UPDATE: The post below has been superceded by a newer post with updated data.
Please click here for the more recent (2012) update and analysis of LEED Platinum projects.
This is the older post:
Platinum is the highest rating in the LEED green building rating system; it’s one level higher than Gold. Building projects that have attained this rigorous level of certification are among the greenest in the world.
I recently added the latest set of Platinum-rated projects (buildings, homes, offices, and stores) to my listing of LEED Platinum Certified Building Projects Worldwide. This unique listing is organized by country and—within the U.S.—by state. Some of the listed projects are linked to online case studies. The listing includes projects of all types, from every LEED rating system: New Construction (and Major Renovations), Existing Buildings/Operations & Maintenance, Commercial Interiors, Core & Shell, Homes, Schools, and Retail. It is primarily compiled from the data provided in the USGBC/GBCI’s directory of LEED certified projects and the USGBC’s most recently posted list of LEED for Homes certified residences.
There are now hundreds of LEED Platinum certified projects. As of my latest review of the data (at the very beginning of 2011), it appears that projects in 47 of the 50 U.S. states (all states except Alabama, North Dakota, and West Virginia) have achieved the LEED Platinum rating to date, along with projects in Washington DC and Puerto Rico.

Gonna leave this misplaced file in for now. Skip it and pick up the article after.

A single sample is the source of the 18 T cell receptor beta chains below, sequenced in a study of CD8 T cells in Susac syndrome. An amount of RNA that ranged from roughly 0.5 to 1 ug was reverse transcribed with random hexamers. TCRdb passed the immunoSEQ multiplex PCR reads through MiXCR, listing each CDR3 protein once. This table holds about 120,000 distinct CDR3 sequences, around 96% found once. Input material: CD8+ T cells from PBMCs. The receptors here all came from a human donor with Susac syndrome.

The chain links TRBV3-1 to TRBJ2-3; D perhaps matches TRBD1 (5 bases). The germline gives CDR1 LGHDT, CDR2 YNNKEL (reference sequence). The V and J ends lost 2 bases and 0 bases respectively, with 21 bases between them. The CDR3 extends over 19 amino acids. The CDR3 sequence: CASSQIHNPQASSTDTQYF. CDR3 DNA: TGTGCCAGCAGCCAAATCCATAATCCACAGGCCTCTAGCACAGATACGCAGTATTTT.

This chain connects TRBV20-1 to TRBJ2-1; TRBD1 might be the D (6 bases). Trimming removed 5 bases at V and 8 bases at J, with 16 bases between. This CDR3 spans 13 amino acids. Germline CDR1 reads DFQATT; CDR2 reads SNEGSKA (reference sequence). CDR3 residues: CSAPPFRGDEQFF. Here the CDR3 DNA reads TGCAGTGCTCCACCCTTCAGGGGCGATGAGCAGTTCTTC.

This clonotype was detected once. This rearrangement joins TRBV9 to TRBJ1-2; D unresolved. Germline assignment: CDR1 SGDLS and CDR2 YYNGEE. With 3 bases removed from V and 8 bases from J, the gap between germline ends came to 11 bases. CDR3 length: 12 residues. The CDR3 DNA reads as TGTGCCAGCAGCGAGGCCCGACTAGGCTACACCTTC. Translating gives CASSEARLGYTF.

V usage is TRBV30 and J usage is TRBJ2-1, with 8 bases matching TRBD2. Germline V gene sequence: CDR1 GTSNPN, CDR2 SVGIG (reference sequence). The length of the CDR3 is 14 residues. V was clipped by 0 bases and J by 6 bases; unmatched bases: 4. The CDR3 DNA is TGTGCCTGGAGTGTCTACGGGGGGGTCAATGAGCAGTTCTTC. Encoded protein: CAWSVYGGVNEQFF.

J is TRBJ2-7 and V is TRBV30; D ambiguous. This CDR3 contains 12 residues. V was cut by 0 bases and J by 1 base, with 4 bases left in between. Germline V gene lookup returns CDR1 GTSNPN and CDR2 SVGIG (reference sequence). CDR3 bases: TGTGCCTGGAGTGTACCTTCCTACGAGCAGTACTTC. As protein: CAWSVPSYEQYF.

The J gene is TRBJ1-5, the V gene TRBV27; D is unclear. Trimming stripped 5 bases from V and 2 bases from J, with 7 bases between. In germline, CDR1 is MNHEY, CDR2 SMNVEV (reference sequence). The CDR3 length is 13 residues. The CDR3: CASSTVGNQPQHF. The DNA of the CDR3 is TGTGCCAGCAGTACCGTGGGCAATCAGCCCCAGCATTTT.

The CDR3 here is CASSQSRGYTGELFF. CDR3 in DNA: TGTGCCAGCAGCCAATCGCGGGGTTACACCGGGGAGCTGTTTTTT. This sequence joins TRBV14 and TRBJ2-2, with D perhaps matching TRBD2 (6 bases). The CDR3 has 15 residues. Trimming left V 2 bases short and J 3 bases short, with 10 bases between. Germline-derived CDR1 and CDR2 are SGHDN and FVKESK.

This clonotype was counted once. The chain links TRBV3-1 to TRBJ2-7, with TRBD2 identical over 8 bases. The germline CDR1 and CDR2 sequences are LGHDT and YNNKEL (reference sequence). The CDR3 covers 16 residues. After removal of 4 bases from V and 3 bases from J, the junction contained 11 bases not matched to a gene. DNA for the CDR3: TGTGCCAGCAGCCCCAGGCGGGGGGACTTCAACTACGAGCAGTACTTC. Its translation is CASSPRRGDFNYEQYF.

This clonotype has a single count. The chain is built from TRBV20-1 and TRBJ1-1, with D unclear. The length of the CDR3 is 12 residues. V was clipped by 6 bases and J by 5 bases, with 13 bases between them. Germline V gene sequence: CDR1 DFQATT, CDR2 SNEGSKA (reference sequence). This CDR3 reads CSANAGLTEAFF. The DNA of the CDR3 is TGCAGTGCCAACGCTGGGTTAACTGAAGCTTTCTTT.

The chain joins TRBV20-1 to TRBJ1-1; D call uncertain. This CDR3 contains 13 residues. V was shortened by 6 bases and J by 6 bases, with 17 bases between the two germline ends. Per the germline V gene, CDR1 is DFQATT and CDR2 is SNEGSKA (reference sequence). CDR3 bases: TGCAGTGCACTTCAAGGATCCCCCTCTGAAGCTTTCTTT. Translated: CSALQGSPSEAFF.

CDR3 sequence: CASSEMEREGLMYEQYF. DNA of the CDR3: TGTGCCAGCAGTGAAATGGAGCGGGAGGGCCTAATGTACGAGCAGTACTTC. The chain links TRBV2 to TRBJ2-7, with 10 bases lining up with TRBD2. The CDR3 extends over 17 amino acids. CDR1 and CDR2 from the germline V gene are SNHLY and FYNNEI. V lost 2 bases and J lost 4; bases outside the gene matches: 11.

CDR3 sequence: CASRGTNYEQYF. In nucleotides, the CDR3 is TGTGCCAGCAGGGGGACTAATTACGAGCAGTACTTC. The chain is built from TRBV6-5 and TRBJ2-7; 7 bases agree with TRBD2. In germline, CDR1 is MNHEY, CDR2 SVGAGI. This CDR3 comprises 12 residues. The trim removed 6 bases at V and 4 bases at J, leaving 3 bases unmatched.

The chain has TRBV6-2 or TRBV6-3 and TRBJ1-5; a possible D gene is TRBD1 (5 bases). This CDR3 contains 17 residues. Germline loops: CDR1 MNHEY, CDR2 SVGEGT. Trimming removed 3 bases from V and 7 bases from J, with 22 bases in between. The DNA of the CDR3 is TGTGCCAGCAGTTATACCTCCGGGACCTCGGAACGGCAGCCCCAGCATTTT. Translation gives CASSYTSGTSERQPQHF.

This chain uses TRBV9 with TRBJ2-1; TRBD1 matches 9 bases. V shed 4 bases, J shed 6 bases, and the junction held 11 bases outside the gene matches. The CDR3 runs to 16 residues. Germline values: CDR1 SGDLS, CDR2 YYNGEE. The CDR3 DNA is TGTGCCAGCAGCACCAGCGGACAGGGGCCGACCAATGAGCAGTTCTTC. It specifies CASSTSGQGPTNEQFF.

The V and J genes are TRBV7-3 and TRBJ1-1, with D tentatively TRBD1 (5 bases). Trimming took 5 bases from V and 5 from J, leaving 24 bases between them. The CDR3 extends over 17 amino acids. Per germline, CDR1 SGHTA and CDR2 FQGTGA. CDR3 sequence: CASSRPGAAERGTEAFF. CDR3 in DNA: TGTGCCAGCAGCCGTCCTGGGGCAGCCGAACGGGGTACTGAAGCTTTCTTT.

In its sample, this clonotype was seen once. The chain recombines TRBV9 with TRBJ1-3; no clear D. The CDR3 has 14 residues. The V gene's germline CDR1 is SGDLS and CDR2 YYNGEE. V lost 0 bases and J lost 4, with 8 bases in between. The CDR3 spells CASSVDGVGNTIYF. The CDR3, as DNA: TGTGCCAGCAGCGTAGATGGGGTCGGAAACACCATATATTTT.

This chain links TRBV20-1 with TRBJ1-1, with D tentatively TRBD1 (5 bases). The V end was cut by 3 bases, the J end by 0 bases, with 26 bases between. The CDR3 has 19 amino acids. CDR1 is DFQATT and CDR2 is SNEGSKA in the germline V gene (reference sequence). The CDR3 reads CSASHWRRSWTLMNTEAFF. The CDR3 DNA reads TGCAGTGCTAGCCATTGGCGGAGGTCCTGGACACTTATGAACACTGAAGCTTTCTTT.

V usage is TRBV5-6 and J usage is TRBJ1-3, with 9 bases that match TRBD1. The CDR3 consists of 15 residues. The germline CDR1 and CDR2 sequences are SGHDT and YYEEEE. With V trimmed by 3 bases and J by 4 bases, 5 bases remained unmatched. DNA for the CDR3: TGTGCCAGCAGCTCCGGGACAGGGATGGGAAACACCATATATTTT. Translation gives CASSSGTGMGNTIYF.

California has more than 130 LEED Platinum certified projects (at last count), which is more than twice as many as there are in any other state, and it’s also more than twice as many as California had only a year ago. In terms of the absolute number of LEED Platinum certified projects in each state, California is followed by Oregon (with almost 60 projects), and then Texas, New York, and Massachusetts (each of which has between 30-40 projects). If you take state populations into account, Oregon clearly has the lead (for the greatest number of LEED Platinum certified projects per capita).
Worldwide, Platinum rated projects now exist in 16 countries. Outside of the U.S., there are projects in Australia, Brazil, Canada, China, Finland, Germany, Great Britain, India, Saudi Arabia, South Korea, Spain, Sri Lanka, Sweden, Thailand, and the United Arab Emirates. Among these, India has the most, with 20 projects so far.
The range of Platinum project types is very broad. In addition to high-profile projects (such as the California Academy of Sciences in San Francisco, and the William J. Clinton Presidential Center in Little Rock) and a number of high-end offices and luxury residences, LEED Platinum projects also include several public buildings (such as San Jose City Hall) and a surprising number of affordable housing projects. The following are just a few examples of the many affordable housing projects that have achieved the LEED Platinum rating: 51 single-family, detached homes built by Habitat for Humanity in St. Louis, MO; the General Colin L. Powell Apartments in the South Bronx, NY; Wisdom Way Solar Village homes in Greenfield, MA; Autumn Terrace mixed-use housing development in San Marcos, CA; Vista Dunes in La Quinta, CA; and a variety of affordable homes in New Orleans, Louisiana.
Note: Another green building certification, which is widely considered to be an even higher bar to reach than LEED Platinum, is the Living Building Challenge. To date, three projects have achieved the Living Building Challenge certification: the Tyson Living Learning Center in Eureka, Missouri; the Omega Center for Sustainable Living in Rhinebeck, New York (which also got a LEED Platinum certification); and the Eco-Sense home in Victoria, British Columbia.